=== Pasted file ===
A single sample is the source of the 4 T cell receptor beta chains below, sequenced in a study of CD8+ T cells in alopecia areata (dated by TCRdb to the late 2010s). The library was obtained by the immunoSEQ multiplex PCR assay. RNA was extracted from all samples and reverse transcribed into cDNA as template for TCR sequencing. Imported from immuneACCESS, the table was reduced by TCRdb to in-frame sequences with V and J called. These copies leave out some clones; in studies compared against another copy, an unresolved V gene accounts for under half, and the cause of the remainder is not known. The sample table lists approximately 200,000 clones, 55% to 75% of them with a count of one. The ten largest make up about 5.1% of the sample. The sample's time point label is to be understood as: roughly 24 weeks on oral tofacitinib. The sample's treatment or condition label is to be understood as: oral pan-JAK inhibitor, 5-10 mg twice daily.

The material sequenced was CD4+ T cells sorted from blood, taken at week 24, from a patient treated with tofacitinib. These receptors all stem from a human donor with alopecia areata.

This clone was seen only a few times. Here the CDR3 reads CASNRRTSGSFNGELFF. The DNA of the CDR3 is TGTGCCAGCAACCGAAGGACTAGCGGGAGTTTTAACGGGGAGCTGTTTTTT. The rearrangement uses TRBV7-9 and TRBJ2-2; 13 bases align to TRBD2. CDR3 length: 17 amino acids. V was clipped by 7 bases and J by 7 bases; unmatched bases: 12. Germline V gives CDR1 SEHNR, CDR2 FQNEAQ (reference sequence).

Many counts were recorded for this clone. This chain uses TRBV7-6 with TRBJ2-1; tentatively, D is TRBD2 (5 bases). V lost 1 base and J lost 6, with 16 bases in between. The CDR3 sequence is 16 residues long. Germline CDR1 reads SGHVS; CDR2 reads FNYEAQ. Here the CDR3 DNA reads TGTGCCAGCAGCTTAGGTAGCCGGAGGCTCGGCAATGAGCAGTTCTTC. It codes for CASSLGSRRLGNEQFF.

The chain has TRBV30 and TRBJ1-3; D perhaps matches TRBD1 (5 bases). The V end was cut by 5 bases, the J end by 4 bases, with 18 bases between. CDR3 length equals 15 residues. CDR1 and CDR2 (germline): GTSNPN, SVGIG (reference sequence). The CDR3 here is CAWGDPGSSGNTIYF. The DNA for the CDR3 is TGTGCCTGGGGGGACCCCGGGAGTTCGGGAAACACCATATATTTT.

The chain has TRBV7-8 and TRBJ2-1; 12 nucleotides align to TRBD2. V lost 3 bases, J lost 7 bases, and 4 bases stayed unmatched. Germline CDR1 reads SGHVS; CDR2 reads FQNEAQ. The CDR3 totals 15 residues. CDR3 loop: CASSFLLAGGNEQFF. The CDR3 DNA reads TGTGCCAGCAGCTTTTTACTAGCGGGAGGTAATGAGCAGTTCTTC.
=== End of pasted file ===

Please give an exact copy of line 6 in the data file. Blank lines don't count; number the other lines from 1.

The chain has TRBV7-8 and TRBJ2-1; 12 nucleotides align to TRBD2. V lost 3 bases, J lost 7 bases, and 4 bases stayed unmatched. Germline CDR1 reads SGHVS; CDR2 reads FQNEAQ. The CDR3 totals 15 residues. CDR3 loop: CASSFLLAGGNEQFF. The CDR3 DNA reads TGTGCCAGCAGCTTTTTACTAGCGGGAGGTAATGAGCAGTTCTTC.